Have you ever heard of Grand Central Terminal?
You know, the European-style building that expands downward from the street-level of 42nd street in New York City and features two giant staircases, exquisite marble floors, ramps, tunnels, and a ceiling that mirrors the constellations in the night sky? The icon of Americana, the beauteous example of cultural blending, the inimitable structure packed with memory, both personal and historical… sound familiar?
Even if you’ve never been there in person, you’ve likely seen the building’s main concourse and clock-tower kiosk in movies and on TV. Memorably, Alfred Hitchcock used the station to critical acclaim in North by Northwest and Terry Gilliam set a surreal ballroom waltz of commuters in his 1991 movie, The Fisher King.
These iconic movies and images make it all the more astonishing that, in 1967, Grand Central Terminal was almost demolished, to be replaced by a nondescript modern skyscraper with no more personality than a shoe box.
Why would anyone want to tear down Grand Central Terminal?
Well, the station’s pristine beauty that is so visible today is actually the product of a major restoration that started several decades ago and continued well into the late 2000s.
When the building was first opened to the public in 1913, it was the first structure to be totally powered by electricity, a fact that inspired the architects and designers to insist on lighting that featured hundreds of uncovered bulbs. The open terminal bustled with 150,000 visitors on the very first day that it opened, and the number of commuters and sight-seers grew considerably from there.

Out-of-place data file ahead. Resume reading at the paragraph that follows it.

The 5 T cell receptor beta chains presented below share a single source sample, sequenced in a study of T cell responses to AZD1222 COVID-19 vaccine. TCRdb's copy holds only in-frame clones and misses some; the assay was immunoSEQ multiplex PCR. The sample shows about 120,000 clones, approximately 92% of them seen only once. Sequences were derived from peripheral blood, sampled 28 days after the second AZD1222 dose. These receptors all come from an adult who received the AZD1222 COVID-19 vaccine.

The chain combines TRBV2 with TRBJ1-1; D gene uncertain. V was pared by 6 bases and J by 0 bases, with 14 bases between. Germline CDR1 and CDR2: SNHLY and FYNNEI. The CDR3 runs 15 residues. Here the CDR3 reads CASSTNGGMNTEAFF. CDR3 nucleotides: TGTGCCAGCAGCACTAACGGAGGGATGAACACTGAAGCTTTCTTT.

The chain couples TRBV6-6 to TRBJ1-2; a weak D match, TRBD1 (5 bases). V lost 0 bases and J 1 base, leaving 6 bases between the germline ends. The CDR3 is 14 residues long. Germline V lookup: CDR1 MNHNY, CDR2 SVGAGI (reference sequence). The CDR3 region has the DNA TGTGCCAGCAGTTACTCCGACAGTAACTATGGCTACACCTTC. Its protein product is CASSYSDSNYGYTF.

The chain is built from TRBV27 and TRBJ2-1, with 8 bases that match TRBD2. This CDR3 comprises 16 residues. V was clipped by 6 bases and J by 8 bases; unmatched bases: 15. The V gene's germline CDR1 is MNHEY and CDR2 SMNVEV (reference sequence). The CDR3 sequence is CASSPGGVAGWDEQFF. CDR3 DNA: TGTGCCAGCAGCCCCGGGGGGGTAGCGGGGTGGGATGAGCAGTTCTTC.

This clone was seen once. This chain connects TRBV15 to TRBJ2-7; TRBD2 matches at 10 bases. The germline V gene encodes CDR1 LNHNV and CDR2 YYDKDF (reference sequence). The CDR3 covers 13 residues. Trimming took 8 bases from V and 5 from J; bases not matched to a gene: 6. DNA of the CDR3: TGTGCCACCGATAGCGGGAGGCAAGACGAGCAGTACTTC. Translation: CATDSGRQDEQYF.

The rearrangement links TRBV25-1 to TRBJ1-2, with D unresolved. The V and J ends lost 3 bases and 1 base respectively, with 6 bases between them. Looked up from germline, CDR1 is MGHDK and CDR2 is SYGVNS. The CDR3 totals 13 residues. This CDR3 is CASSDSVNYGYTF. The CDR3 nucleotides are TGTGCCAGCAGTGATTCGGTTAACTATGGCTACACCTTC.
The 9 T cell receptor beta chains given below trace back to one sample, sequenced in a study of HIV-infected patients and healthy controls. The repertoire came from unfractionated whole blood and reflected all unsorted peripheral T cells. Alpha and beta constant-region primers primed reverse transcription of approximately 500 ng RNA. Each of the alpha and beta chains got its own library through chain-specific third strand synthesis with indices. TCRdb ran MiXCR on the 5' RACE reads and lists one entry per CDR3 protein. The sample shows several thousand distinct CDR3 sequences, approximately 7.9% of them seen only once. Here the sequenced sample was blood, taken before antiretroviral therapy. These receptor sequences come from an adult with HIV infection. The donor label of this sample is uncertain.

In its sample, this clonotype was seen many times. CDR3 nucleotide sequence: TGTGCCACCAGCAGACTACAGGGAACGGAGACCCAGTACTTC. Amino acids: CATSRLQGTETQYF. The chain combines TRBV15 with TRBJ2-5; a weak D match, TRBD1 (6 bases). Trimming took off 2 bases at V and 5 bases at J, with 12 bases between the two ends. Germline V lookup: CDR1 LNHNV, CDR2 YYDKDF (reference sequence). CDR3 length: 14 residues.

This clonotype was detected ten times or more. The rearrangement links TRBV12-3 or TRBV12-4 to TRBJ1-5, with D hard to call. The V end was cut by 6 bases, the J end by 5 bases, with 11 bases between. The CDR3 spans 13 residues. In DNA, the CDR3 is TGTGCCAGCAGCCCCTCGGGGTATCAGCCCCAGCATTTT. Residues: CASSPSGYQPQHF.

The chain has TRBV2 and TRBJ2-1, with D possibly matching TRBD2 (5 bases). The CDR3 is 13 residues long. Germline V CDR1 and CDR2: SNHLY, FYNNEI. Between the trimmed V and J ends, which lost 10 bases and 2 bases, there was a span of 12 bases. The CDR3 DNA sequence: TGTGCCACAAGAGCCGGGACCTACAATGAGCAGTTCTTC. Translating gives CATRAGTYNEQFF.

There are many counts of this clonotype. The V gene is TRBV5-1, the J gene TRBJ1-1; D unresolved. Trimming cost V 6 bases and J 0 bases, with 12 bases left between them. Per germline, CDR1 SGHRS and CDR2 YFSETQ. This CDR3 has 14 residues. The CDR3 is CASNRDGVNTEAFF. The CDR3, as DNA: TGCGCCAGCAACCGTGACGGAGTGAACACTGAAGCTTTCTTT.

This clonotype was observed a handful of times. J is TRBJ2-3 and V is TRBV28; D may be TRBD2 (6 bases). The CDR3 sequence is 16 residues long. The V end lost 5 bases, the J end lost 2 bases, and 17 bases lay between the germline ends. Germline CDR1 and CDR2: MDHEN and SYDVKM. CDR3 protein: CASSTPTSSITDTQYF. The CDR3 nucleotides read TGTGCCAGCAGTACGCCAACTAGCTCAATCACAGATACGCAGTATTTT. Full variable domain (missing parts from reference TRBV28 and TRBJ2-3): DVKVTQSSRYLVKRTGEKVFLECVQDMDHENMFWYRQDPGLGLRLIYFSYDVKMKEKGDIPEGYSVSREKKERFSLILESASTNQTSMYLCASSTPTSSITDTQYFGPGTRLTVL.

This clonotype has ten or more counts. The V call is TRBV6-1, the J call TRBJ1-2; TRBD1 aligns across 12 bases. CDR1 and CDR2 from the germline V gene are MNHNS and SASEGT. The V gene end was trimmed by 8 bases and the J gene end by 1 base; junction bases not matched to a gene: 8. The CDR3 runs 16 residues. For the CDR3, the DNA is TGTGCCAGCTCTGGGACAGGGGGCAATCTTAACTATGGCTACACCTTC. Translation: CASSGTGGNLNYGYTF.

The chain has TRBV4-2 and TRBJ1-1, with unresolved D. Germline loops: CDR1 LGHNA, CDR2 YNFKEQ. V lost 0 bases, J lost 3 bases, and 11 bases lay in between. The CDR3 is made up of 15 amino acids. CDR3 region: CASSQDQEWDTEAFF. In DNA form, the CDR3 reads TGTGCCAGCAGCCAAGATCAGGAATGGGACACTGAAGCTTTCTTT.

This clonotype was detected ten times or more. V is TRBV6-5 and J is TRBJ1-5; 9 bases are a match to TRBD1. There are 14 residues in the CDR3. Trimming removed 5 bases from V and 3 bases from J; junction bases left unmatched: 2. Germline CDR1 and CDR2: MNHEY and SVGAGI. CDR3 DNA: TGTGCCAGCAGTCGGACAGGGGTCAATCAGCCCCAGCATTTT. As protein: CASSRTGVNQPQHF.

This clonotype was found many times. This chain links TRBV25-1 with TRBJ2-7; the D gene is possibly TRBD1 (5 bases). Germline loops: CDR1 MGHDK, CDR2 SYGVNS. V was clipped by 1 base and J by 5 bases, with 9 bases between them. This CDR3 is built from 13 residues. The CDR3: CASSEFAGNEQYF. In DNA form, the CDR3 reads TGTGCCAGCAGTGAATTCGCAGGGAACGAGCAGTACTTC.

During the early 1900s, smoking cigarettes inside the building was a-okay (I know, Generation Z’ers – it was a crazy time) and most of the thousands of commuters that passed through every morning and night lit up while waiting for their train. The rising smoke from the cigarettes covered the aforementioned naked bulbs with soot, as well as the upper ramparts of the structure and, of course, the starry ceiling.
During the 1960s, many of New York City’s older buildings were viewed as examples of the growing decrepitude of the port city. Homeless men and women used public spaces like Grand Central as shelters and vandals took advantage of the lack of security to destroy things. For many movers and shakers of the time, beautiful buildings like Grand Central were seen as what was wrong with New York City, not what made it beautiful.
A movement began to rid the city of its once-resplendent main train station. Even though the Landmarks Preservation Committee designated Grand Central Terminal as an untouchable landmark in 1967, the same company that erected Penn Station pushed hard to demolish the building in 1968.
Enter… The Surprise Savior
The company may well have gotten their way, if not for the help of a surprise savior.
Jackie O wielded her considerable political and social influence to protect the building in the name of posterity. Thanks to her influence, Grand Central was saved and people began to pay more attention to the beautiful structure.
In the 1980s a restoration project began of the building, with specialists removing the scuzzy tobacco-soot from the walls and ceilings, revealing the beautiful constellation artwork above. In 2008, the famous naked bulbs were all replaced (yes every single one!) with fluorescent lighting for cost and energy efficiency. The building was finally returned to its former and intended glory.
Want to Learn More About Grand Central Terminal?
Believe it or not, this article barely scratches the surface of what makes Grand Central Terminal so special. If you’d like to learn more about the scandalous, fascinating history of one of the United States’ most iconic structures, join us on a custom scavenger hunt! We lead one-of-a-kind, engaging hunts through Grand Central to teams of all sizes. Learn more here.